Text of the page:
Interesting idea .....it could emerge from the rubble should it all collapse.
 
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Can't stop that. When schools function this way (prohibiting compensation) they are acting as a cartel with monopoly powers.

We need to let it happen.

And schools need a new system to help rebalance competition like granting more scholarships to losing programs or reducing scholarships for winning programs or allowing more immediate play transfers slots for losing programs, etc.

I agree you need to let it happen. I also think that you will see some really weird outcomes, and parity (if it existed at all) will just get worse from here.
 

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I agree you need to let it happen. I also think that you will see some really weird outcomes, and parity (if it existed at all) will just get worse from here.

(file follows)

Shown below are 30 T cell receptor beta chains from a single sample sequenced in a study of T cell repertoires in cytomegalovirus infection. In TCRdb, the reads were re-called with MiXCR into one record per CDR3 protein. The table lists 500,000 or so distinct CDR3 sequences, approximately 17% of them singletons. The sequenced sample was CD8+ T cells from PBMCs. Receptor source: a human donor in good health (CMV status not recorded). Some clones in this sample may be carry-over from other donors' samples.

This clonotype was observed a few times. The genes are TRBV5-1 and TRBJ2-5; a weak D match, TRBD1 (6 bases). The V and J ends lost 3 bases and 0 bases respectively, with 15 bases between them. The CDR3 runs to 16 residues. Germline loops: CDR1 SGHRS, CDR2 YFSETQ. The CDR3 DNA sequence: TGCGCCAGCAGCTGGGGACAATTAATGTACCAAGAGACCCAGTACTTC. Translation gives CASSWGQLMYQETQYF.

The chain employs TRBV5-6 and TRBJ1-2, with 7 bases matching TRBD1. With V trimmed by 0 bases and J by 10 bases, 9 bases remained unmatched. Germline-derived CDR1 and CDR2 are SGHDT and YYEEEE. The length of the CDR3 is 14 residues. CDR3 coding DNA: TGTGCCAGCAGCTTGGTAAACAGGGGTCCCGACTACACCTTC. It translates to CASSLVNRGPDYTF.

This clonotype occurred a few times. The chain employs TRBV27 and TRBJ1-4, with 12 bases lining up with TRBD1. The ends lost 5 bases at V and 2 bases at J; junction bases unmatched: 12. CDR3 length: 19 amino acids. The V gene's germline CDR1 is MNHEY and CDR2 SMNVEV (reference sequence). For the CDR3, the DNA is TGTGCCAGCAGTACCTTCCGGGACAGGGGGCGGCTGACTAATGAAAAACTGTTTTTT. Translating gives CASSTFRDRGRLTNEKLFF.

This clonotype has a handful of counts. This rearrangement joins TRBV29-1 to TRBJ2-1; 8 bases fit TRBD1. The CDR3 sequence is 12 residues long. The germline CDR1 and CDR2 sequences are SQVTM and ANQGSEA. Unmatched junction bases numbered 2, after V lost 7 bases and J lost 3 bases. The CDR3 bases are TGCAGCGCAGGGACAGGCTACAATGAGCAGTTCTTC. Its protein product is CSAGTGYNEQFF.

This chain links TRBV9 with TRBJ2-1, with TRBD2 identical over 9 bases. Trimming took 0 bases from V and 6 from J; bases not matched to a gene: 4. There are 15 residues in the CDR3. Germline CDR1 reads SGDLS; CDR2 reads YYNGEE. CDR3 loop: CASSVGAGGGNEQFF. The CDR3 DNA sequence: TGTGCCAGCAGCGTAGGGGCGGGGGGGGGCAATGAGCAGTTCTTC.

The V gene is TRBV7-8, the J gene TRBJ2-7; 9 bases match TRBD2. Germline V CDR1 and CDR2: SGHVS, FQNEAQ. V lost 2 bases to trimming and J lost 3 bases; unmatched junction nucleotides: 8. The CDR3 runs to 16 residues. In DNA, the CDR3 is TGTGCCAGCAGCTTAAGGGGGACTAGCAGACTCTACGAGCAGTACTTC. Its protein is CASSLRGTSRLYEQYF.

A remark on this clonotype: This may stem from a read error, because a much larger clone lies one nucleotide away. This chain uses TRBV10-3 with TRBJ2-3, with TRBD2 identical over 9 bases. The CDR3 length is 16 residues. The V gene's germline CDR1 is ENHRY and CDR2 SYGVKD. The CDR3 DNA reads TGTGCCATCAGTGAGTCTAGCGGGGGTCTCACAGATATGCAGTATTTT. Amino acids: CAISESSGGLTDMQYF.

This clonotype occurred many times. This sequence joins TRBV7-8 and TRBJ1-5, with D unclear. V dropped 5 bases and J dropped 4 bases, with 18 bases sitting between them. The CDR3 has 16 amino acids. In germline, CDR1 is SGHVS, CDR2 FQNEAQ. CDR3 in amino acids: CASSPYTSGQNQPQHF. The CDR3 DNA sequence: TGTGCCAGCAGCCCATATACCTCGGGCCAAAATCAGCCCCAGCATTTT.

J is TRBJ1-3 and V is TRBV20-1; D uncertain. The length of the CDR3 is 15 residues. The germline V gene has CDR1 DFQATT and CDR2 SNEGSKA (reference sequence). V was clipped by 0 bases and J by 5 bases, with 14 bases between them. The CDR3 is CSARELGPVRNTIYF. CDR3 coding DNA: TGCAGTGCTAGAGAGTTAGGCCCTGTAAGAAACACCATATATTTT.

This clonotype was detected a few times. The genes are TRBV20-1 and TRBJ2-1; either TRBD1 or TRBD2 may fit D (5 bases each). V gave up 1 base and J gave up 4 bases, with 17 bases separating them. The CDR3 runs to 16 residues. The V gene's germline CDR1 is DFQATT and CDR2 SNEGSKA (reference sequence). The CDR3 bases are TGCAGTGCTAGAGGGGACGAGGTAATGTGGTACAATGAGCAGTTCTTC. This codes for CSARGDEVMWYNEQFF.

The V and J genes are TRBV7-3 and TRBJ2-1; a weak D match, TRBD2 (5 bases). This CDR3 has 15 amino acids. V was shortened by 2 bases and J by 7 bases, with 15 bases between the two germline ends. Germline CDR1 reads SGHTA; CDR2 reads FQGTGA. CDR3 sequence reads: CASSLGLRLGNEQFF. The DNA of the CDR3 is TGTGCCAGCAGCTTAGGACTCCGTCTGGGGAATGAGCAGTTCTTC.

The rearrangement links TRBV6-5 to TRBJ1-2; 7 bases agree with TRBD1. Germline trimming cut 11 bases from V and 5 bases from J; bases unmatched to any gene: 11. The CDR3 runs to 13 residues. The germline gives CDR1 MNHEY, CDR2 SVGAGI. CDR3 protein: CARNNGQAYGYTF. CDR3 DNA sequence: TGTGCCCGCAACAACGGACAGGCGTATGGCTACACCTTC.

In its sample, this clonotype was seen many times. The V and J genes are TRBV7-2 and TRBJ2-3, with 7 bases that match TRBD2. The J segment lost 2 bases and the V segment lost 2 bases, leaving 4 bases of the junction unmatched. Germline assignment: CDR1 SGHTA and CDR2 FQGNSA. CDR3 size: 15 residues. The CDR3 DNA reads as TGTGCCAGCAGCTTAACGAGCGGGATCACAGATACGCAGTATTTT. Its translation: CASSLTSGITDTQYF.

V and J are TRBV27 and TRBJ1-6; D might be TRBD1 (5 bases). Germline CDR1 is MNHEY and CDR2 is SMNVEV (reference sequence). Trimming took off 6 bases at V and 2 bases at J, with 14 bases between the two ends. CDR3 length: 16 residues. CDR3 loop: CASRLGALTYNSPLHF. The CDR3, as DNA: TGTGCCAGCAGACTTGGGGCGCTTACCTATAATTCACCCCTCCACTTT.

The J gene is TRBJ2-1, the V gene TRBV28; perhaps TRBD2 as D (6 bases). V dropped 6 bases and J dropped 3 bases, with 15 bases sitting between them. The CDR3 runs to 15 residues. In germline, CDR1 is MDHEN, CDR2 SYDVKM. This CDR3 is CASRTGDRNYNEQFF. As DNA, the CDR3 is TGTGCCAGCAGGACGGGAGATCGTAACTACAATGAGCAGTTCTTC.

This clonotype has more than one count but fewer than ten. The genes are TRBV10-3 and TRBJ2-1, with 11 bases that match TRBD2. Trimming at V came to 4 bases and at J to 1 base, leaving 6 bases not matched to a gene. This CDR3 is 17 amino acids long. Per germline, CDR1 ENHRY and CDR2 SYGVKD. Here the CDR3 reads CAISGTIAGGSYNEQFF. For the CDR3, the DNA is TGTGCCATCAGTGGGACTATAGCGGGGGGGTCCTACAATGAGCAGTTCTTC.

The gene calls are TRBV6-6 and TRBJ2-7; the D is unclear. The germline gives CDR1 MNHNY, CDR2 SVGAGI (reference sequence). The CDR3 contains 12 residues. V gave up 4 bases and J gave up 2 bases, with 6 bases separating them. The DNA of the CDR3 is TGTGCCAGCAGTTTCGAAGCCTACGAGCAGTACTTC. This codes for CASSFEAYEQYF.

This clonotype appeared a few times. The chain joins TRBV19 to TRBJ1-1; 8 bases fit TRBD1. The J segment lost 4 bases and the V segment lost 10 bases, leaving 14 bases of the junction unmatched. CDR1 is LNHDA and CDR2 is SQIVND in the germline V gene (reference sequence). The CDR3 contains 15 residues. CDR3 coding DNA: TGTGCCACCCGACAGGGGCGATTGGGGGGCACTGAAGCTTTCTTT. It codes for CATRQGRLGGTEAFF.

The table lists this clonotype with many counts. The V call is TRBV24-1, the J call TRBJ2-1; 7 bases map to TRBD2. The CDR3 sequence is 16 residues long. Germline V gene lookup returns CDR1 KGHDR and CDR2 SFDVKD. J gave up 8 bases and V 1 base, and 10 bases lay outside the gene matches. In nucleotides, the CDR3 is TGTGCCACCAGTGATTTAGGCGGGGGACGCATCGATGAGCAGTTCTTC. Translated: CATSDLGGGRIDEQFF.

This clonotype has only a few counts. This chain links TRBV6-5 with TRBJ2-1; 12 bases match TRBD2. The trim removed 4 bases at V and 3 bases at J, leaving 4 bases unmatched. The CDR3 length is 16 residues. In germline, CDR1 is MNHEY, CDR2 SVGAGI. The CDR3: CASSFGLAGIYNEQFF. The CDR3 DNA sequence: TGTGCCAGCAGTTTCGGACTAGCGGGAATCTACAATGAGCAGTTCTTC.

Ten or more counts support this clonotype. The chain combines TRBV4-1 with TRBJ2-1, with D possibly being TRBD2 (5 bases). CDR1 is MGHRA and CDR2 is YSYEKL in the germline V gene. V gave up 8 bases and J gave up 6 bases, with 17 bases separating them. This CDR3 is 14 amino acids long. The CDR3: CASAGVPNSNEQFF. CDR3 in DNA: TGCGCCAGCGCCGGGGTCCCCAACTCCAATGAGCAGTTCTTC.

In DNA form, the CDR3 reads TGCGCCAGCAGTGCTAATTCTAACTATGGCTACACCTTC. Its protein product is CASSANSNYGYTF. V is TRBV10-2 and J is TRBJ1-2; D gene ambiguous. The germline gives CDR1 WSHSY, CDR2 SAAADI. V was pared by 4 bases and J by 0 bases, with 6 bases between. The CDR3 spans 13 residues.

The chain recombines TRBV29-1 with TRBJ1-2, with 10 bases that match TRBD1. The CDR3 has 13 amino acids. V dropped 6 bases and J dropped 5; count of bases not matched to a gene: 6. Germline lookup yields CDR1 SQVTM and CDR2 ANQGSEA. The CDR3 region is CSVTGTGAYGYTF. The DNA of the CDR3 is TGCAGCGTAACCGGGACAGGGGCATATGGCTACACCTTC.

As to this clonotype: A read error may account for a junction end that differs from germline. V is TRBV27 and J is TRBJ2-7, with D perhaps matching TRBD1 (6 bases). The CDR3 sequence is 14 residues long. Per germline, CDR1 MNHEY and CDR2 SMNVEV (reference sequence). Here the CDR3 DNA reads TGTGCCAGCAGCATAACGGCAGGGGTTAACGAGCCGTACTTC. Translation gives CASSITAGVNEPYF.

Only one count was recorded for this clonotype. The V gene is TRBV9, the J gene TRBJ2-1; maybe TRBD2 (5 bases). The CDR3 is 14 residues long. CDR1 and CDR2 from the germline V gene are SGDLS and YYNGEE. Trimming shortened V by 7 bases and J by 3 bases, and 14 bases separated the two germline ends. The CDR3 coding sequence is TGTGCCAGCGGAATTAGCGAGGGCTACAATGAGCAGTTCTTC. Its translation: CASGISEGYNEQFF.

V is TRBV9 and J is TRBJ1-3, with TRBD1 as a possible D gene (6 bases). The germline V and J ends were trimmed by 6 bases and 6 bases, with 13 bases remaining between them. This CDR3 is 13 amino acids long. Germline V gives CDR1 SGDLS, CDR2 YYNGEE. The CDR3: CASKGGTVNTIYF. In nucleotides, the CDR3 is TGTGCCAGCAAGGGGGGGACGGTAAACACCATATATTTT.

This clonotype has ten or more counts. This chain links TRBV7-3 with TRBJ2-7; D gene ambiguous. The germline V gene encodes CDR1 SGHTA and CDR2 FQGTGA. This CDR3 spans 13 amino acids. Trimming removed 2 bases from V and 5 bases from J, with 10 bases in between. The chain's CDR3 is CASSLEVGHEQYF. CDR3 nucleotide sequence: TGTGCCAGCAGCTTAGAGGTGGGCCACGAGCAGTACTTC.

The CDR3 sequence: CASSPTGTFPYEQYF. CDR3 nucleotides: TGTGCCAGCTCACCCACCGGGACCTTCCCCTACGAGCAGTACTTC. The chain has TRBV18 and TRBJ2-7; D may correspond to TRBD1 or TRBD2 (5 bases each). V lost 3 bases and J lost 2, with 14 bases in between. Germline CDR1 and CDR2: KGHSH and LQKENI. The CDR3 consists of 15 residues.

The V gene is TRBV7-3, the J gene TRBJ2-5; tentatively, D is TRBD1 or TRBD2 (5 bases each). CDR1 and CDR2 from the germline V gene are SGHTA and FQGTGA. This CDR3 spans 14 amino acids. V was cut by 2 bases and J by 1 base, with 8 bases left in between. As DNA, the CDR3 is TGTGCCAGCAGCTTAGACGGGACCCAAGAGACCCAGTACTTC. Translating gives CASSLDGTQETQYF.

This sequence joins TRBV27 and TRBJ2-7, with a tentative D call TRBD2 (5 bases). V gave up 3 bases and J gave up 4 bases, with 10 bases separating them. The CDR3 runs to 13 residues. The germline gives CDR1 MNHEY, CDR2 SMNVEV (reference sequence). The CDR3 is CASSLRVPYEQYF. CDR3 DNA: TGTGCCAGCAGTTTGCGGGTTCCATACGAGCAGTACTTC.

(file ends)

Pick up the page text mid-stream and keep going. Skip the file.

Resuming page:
Unleash the chaos of endorsement $$ for the student athlete. Outcomes will be weird. Oh well. There is no moral high ground denying the kids the $$. I think the NCAA is a terrible position in the court system under this structure only they can get the cash for the efforts of the youth. I dont think schools should pay the kids directly, they just shouldnt deny the kids the right to get comp in whatever way they can.